In his keynote address for a digital education conference we held in 2013, our trustee Michael Saylor talked about how graduating college debt-free was a major factor in getting his start in business.
You could call me a risk-taking entrepreneur, but the truth of the matter is I got incredibly lucky […] [H]aving no debt emboldened me to take a risk.
As they say, the plural of “anecdote” is not “data”, but the story Saylor told seemed to ring true for a lot of people in the audience that day and for many others in the year since.
Saylor’s story jibes with the observations of William Elliott of the University of Kansas, who outlined the individual and collective perils of high student loan debt in an interview with NPR (“Paying Off Student Loans Puts A Dent In Wallets, And The Economy” 11 April 2014).
Student loan debt impairs the building of personal wealth:
People with outstanding student debt who’ve graduated from a four-year college have about 60 percent less net worth [than those without debt] […] [T]hese people aren’t investing in the kinds of assets that also produce income in the long run.
Student loan debt is a drag on the economy:
If we know that people aren’t accumulating assets and that the wealth gap is growing, partially because of student loans, that’s going to have an effect on the overall economy.
A few months out of college, students’ loans enter repayment and begin to count against one’s credit, making it more difficult to secure affordable loans (like the unsecured $5000 loan that helped Saylor launch his business). Student loan debt, then is a double-edged blade: it inhibits savings, investment, and consumer spending, and simultaneously squashes the productive risk-taking that is necessary to entrepreneurial endeavors.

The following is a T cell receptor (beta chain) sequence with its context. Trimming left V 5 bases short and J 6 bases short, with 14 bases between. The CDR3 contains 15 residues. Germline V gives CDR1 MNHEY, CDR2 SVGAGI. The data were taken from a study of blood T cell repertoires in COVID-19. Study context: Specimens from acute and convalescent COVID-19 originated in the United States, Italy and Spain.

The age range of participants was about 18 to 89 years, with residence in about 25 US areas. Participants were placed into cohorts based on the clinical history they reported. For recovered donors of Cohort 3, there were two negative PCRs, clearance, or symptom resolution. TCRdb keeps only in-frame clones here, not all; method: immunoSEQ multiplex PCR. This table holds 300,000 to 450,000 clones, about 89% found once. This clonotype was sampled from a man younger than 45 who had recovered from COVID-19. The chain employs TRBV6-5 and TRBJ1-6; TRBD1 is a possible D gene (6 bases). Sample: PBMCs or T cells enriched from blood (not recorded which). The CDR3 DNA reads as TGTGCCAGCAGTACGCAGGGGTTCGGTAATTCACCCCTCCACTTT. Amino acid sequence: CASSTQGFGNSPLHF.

This, Elliott say, “has the potential of breaking down not only the economics of our society, but the drive that people have to succeed in life.”
Certainly, with the ballooning nominal tuition rates in the United States, students loans appear to be necessary. Their easy availability means that anyone who wants to attend college can do so, and one can even choose to buy more college than one would otherwise be able to afford.
There is no guarantee, however, that a student’s education will match the available jobs, nor that his or her income will be sufficient to retire the loan debt in a timely fashion (typically ten years). If not quite a bum deal, it is not above serious critique. Student loans have done a tremendous amount of good, but with total U.S. student debt above $1 trillion, we cannot ignore that our reliance on easy loans to cover high costs carries serious perils for borrowers and for society.